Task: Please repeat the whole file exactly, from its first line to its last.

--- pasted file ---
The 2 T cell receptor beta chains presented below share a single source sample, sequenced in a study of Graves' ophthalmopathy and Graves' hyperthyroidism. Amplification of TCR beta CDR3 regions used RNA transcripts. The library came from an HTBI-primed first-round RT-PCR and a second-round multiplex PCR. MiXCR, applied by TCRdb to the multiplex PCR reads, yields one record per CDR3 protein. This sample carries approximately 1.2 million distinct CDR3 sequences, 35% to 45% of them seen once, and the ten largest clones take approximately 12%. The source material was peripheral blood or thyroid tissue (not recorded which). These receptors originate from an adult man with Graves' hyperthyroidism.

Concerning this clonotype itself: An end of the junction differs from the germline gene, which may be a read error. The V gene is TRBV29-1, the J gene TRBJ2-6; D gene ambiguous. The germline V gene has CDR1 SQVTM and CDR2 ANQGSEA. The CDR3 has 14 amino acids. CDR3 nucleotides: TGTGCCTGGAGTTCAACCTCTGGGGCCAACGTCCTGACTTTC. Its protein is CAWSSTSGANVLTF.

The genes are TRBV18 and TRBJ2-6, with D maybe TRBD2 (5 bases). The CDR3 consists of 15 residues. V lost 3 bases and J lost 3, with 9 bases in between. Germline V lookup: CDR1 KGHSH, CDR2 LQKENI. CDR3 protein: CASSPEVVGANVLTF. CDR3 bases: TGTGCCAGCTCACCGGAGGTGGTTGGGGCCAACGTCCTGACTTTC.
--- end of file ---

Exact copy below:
The 2 T cell receptor beta chains presented below share a single source sample, sequenced in a study of Graves' ophthalmopathy and Graves' hyperthyroidism. Amplification of TCR beta CDR3 regions used RNA transcripts. The library came from an HTBI-primed first-round RT-PCR and a second-round multiplex PCR. MiXCR, applied by TCRdb to the multiplex PCR reads, yields one record per CDR3 protein. This sample carries approximately 1.2 million distinct CDR3 sequences, 35% to 45% of them seen once, and the ten largest clones take approximately 12%. The source material was peripheral blood or thyroid tissue (not recorded which). These receptors originate from an adult man with Graves' hyperthyroidism.

Concerning this clonotype itself: An end of the junction differs from the germline gene, which may be a read error. The V gene is TRBV29-1, the J gene TRBJ2-6; D gene ambiguous. The germline V gene has CDR1 SQVTM and CDR2 ANQGSEA. The CDR3 has 14 amino acids. CDR3 nucleotides: TGTGCCTGGAGTTCAACCTCTGGGGCCAACGTCCTGACTTTC. Its protein is CAWSSTSGANVLTF.

The genes are TRBV18 and TRBJ2-6, with D maybe TRBD2 (5 bases). The CDR3 consists of 15 residues. V lost 3 bases and J lost 3, with 9 bases in between. Germline V lookup: CDR1 KGHSH, CDR2 LQKENI. CDR3 protein: CASSPEVVGANVLTF. CDR3 bases: TGTGCCAGCTCACCGGAGGTGGTTGGGGCCAACGTCCTGACTTTC.